I'm a Type-A personality, so I had already kept up with most of my class work all I while I sat like a couch potato with a nose tube in my house. As I drove up to PLNU on Saturday afternoon, however, butterflies were practicing the tango inside my stomach. As soon as I saw Hendricks Hall, though, I sighed. Because I know I belong here. My dorm mates immediately smothered me in hugs when they saw me and we formed a moving band as we dragged my bags of food and books up the hill, up the stairs, and into my dorm room. It wasn't until I saw my room - Hendricks 234 - that I started to tear up, though. 

My loving poster!

Displayed proudly on the door was a sign that reads, "We Miss You Casey!" with dozens of personal messages written on it from girls in the hall. One of my biggest fears as I bonded with an IV and nose tube two weeks ago was that I'd be forgotten. That bonds would form from activities I didn't join, jokes I didn't hear, and talks I didn't participate in. In the hospital, as well as in my house, I felt trapped inside a celiac bubble of IV's, medicine, and homework that drew a line in the beach sand between my hall mates and I. That sign changed everything. After seeing that, I knew I had never left PLNU, if only existing in the thoughts of my friends. Nothing is more powerful than support that destroys the motto "out of sight, out of mind."

I'm not going to lie and say I danced through my first week back. Basically, I crawled through the make-up tests, the regular tests, class work, and social commitments like a turtle with four broken legs and a lazy attitude. Now into my second week, though, I can look back and pat myself on the back. I could've self imploded. I could've given up. But I didn't, with the help of my family, friends, and thousands of motivational messages left on my blog, and now my college experience is taking a turn for the better.

The second day back, I met with the head cook of my school's main cafeteria, Urs. Now, Urs and I had already talked briefly at the start of school, going over my dietary needs and going on a tour of the gluten free areas of the cafe. After living off of salads and minimal protein, though, I knew I needed to change up my routine if my second chance at college would work. That meant switching from eating whatever gluten free trimmings were left to ordering my own specially made, gluten free meals.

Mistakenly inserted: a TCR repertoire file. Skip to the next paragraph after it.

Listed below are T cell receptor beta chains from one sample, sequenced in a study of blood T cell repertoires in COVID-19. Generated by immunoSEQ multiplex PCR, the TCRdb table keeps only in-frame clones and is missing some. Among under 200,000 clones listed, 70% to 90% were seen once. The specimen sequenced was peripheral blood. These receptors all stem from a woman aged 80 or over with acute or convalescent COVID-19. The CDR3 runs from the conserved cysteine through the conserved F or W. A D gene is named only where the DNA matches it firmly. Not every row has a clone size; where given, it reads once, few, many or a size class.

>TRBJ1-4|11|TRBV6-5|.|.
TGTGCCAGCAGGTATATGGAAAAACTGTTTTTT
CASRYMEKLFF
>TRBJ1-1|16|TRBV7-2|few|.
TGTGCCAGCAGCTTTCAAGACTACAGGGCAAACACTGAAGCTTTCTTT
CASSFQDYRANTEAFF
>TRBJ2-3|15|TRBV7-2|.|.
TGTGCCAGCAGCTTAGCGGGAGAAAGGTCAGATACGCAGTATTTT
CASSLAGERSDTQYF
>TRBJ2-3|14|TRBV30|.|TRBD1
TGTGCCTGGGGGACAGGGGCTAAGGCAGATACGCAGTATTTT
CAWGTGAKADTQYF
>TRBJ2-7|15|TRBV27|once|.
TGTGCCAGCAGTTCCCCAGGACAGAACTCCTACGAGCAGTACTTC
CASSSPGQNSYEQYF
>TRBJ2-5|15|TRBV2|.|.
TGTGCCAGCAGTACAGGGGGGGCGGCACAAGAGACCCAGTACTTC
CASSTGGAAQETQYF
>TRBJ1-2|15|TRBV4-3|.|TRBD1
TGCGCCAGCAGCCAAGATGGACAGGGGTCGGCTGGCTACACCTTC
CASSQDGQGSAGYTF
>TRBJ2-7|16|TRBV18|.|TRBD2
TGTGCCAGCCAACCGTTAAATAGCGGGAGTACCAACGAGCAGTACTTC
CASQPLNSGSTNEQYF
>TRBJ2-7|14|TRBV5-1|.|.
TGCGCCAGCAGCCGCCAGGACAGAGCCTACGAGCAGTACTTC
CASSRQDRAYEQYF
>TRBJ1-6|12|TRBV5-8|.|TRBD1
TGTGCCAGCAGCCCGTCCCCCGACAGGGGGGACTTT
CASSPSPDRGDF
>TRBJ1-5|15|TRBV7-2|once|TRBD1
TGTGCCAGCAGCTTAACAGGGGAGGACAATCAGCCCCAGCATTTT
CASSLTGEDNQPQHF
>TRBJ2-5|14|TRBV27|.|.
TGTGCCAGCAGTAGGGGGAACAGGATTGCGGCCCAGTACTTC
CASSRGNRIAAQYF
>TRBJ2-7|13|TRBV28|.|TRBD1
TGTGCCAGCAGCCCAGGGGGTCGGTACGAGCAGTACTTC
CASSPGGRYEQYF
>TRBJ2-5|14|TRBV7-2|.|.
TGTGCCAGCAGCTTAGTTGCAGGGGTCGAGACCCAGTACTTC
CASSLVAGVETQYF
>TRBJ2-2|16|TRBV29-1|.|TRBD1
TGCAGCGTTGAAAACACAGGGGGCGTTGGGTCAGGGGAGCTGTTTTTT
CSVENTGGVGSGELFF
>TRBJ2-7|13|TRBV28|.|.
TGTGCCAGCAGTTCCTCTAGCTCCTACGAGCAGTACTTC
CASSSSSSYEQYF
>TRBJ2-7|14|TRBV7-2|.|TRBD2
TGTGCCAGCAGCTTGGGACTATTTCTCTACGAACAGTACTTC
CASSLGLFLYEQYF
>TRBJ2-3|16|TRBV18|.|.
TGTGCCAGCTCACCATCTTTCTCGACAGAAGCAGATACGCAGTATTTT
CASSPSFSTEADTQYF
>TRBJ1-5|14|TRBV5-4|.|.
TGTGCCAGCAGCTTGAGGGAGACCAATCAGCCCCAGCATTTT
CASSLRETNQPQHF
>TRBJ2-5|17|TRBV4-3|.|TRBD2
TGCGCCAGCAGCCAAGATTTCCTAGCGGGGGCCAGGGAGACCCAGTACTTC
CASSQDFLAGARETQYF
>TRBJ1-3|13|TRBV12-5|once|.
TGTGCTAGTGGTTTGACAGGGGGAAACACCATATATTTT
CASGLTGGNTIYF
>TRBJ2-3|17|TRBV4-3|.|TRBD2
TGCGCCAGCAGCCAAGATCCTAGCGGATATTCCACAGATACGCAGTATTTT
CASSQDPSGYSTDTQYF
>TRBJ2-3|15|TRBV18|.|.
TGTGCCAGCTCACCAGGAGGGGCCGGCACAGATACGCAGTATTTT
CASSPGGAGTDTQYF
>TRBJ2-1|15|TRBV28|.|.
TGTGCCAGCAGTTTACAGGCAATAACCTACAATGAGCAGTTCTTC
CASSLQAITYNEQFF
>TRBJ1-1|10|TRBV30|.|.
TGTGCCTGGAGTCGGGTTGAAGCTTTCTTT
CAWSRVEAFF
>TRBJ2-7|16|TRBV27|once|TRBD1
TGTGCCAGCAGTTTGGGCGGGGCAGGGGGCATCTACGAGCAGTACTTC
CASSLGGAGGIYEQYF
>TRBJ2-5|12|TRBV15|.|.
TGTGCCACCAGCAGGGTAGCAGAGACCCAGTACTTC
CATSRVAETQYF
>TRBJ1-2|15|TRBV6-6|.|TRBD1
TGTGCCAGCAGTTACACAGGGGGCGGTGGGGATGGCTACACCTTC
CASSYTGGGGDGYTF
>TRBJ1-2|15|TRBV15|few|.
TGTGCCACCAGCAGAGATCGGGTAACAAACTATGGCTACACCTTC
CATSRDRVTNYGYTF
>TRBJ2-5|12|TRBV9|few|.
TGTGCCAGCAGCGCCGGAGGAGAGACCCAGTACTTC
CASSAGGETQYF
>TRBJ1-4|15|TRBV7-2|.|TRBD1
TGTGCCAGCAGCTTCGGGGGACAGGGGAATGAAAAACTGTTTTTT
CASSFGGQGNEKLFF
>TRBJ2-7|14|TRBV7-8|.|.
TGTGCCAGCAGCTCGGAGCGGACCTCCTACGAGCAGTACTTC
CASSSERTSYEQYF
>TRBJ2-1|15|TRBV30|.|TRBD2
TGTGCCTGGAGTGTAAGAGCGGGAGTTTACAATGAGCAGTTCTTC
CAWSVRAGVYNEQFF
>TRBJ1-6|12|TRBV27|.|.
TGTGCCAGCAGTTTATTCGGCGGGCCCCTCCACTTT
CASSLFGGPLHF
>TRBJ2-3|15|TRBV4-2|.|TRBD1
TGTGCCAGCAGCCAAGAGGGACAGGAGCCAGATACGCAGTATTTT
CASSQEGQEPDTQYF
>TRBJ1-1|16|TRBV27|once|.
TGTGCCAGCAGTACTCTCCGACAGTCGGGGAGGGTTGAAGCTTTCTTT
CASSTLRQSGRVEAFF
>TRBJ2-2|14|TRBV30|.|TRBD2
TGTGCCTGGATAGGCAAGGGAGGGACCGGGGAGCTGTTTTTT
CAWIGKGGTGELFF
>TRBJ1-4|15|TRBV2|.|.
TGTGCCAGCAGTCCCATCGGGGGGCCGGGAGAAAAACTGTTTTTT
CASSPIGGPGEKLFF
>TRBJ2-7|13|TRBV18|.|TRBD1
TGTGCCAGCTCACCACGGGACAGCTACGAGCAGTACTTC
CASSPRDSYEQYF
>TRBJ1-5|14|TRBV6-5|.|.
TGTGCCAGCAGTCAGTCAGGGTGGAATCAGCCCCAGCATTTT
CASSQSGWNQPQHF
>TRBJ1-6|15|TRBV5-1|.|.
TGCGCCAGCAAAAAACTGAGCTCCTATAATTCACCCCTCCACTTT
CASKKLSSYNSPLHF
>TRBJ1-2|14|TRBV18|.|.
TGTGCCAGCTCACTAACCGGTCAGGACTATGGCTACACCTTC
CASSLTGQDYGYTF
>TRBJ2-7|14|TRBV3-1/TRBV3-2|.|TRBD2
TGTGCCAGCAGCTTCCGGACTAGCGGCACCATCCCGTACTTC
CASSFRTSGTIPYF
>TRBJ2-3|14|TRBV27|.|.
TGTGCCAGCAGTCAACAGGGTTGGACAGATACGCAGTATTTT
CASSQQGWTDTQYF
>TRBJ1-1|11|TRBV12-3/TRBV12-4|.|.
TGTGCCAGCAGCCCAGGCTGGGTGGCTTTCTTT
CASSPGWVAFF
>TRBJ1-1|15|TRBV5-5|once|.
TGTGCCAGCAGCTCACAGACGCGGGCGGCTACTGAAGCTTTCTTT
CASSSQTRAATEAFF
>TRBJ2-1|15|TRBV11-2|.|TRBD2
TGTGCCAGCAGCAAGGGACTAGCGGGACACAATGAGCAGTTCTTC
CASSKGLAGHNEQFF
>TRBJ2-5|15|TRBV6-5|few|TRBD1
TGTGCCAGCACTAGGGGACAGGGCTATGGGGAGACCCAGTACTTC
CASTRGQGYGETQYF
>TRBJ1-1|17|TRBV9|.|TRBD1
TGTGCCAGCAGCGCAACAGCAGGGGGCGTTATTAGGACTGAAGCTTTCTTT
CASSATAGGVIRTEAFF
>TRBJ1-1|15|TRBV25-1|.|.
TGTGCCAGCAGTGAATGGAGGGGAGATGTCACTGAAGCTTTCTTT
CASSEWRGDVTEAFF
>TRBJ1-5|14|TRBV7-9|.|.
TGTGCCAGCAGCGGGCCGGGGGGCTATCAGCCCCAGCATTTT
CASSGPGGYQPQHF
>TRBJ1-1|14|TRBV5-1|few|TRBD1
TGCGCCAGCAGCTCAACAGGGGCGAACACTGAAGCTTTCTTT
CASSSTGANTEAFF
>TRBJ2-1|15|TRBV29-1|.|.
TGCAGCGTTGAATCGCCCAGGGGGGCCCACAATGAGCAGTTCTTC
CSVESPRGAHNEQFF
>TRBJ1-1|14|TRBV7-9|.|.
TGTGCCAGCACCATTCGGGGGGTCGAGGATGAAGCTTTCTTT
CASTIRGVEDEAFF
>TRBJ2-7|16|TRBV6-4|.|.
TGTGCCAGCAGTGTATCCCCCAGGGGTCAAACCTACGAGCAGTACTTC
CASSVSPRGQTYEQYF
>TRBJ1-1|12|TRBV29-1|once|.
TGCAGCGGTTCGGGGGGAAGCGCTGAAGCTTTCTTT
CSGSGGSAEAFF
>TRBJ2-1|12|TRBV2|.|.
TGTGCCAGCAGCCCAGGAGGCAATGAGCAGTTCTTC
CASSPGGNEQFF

My first meal - and they've only gotten better!

Compared to grazing, this definitely is the road less traveled by. I email Urs with my food requests the night before and give him the time I will be there to pick it up. Now, I'm also allowed to take food out of the cafeteria, which is usually "illegal" by the school rules. When I grabbed my first pre-ordered meal - baked tilapia with rice and a side salad - multiple feelings battled for supremacy. Relief that I didn't have to scrounge or worry about contamination. Excitement 'cause I got fish while everyone else is stuck with chicken. Hope that these protein-packed meals would act as garlic to the vampire IV's of a future hospital stay. 

As I've continued on this plan, though, there have definitely been a few bumps. I can't always eat with my friends because the time my meal will be ready differs from their hunger patterns. I have to choose all my meals, resulting in a slightly repetitive and bland diet. And, I must awkwardly stand in the corner of the caf waiting for my "special" meal - I've become one of "those" people! Yet, I can't complain too much. The food is delicious, I feel safe eating it, and I'm slowly gaining weight. So, two thumbs up from me!

Another fave - gluten free pizza! Holla!
The simplest, best part about this whole journey, though, has been re-finding myself. I'm enjoying food again - savoring the different flavors, treasuring my morning Nutella and nightly treats - but, even more than that, I'm enjoying life again. Two days ago, I ran for the first time since celiac disease stole the reins out of my hands. I was slow and limited on my distance, but free. Yesterday, I applied for a Semester Abroad in London next year. Even if I'm not accepted (which, fingers crossed, won't be the case!), at least I know my health isn't to blame.

I'm back. Right where I'm supposed to be.

Bungee jumping is scary. Putting all your trust in one wire as you experience the highs and the lows, the adrenaline and the fear. I still have my struggles. Sometimes, my stomach still throws a fit, or the workload seems to heavy, and I don't know what I'm going to do. For the first time in months, though, I have moments where I'm completely, absolutely, purely happy.

There's no better high than that.



What keeps you going with celiac disease? What is your "high?" Comment below!